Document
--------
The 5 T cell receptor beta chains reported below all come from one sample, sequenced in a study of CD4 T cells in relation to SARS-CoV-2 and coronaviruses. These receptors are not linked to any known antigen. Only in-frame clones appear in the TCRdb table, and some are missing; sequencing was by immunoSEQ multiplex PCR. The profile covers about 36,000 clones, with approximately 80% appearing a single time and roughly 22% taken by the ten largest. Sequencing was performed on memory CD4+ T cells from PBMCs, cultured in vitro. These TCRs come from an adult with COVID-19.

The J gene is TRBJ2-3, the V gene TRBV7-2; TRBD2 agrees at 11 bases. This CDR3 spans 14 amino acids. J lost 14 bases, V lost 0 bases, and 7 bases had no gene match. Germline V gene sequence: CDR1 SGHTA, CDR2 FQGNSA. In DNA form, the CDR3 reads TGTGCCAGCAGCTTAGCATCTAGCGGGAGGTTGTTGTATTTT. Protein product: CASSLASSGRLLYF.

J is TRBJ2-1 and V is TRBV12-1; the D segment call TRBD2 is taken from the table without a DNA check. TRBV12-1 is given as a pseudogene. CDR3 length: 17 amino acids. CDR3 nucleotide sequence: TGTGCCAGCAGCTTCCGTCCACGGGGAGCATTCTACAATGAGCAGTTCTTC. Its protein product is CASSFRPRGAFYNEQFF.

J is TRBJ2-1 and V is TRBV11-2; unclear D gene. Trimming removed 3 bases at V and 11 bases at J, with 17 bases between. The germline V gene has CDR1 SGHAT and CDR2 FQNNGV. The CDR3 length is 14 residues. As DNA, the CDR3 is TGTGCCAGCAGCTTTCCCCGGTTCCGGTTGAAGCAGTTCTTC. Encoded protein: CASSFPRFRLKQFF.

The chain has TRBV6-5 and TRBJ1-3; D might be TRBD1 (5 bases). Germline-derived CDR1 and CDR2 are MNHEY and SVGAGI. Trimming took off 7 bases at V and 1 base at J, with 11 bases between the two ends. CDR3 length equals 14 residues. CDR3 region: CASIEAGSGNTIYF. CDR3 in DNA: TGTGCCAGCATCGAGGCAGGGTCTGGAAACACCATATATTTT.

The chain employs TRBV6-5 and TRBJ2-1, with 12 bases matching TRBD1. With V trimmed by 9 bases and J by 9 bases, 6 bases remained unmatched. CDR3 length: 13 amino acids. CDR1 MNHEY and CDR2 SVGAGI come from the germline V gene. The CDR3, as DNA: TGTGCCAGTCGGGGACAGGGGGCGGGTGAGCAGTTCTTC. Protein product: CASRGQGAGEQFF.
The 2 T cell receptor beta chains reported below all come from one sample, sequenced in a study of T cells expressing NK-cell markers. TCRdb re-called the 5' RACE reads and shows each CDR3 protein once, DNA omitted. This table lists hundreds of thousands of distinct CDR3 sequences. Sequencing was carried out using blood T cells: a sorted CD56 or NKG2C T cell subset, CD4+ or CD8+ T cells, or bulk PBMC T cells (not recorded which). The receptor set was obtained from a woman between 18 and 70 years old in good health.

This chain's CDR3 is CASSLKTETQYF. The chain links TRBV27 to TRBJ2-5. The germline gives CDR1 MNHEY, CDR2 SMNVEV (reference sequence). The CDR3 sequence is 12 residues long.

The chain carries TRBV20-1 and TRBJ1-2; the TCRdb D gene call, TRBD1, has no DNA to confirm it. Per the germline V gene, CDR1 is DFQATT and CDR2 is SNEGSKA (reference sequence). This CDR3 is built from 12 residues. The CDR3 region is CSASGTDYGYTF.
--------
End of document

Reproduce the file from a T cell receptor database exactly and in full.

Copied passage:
The 5 T cell receptor beta chains reported below all come from one sample, sequenced in a study of CD4 T cells in relation to SARS-CoV-2 and coronaviruses. These receptors are not linked to any known antigen. Only in-frame clones appear in the TCRdb table, and some are missing; sequencing was by immunoSEQ multiplex PCR. The profile covers about 36,000 clones, with approximately 80% appearing a single time and roughly 22% taken by the ten largest. Sequencing was performed on memory CD4+ T cells from PBMCs, cultured in vitro. These TCRs come from an adult with COVID-19.

The J gene is TRBJ2-3, the V gene TRBV7-2; TRBD2 agrees at 11 bases. This CDR3 spans 14 amino acids. J lost 14 bases, V lost 0 bases, and 7 bases had no gene match. Germline V gene sequence: CDR1 SGHTA, CDR2 FQGNSA. In DNA form, the CDR3 reads TGTGCCAGCAGCTTAGCATCTAGCGGGAGGTTGTTGTATTTT. Protein product: CASSLASSGRLLYF.

J is TRBJ2-1 and V is TRBV12-1; the D segment call TRBD2 is taken from the table without a DNA check. TRBV12-1 is given as a pseudogene. CDR3 length: 17 amino acids. CDR3 nucleotide sequence: TGTGCCAGCAGCTTCCGTCCACGGGGAGCATTCTACAATGAGCAGTTCTTC. Its protein product is CASSFRPRGAFYNEQFF.

J is TRBJ2-1 and V is TRBV11-2; unclear D gene. Trimming removed 3 bases at V and 11 bases at J, with 17 bases between. The germline V gene has CDR1 SGHAT and CDR2 FQNNGV. The CDR3 length is 14 residues. As DNA, the CDR3 is TGTGCCAGCAGCTTTCCCCGGTTCCGGTTGAAGCAGTTCTTC. Encoded protein: CASSFPRFRLKQFF.

The chain has TRBV6-5 and TRBJ1-3; D might be TRBD1 (5 bases). Germline-derived CDR1 and CDR2 are MNHEY and SVGAGI. Trimming took off 7 bases at V and 1 base at J, with 11 bases between the two ends. CDR3 length equals 14 residues. CDR3 region: CASIEAGSGNTIYF. CDR3 in DNA: TGTGCCAGCATCGAGGCAGGGTCTGGAAACACCATATATTTT.

The chain employs TRBV6-5 and TRBJ2-1, with 12 bases matching TRBD1. With V trimmed by 9 bases and J by 9 bases, 6 bases remained unmatched. CDR3 length: 13 amino acids. CDR1 MNHEY and CDR2 SVGAGI come from the germline V gene. The CDR3, as DNA: TGTGCCAGTCGGGGACAGGGGGCGGGTGAGCAGTTCTTC. Protein product: CASRGQGAGEQFF.
The 2 T cell receptor beta chains reported below all come from one sample, sequenced in a study of T cells expressing NK-cell markers. TCRdb re-called the 5' RACE reads and shows each CDR3 protein once, DNA omitted. This table lists hundreds of thousands of distinct CDR3 sequences. Sequencing was carried out using blood T cells: a sorted CD56 or NKG2C T cell subset, CD4+ or CD8+ T cells, or bulk PBMC T cells (not recorded which). The receptor set was obtained from a woman between 18 and 70 years old in good health.

This chain's CDR3 is CASSLKTETQYF. The chain links TRBV27 to TRBJ2-5. The germline gives CDR1 MNHEY, CDR2 SMNVEV (reference sequence). The CDR3 sequence is 12 residues long.

The chain carries TRBV20-1 and TRBJ1-2; the TCRdb D gene call, TRBD1, has no DNA to confirm it. Per the germline V gene, CDR1 is DFQATT and CDR2 is SNEGSKA (reference sequence). This CDR3 is built from 12 residues. The CDR3 region is CSASGTDYGYTF.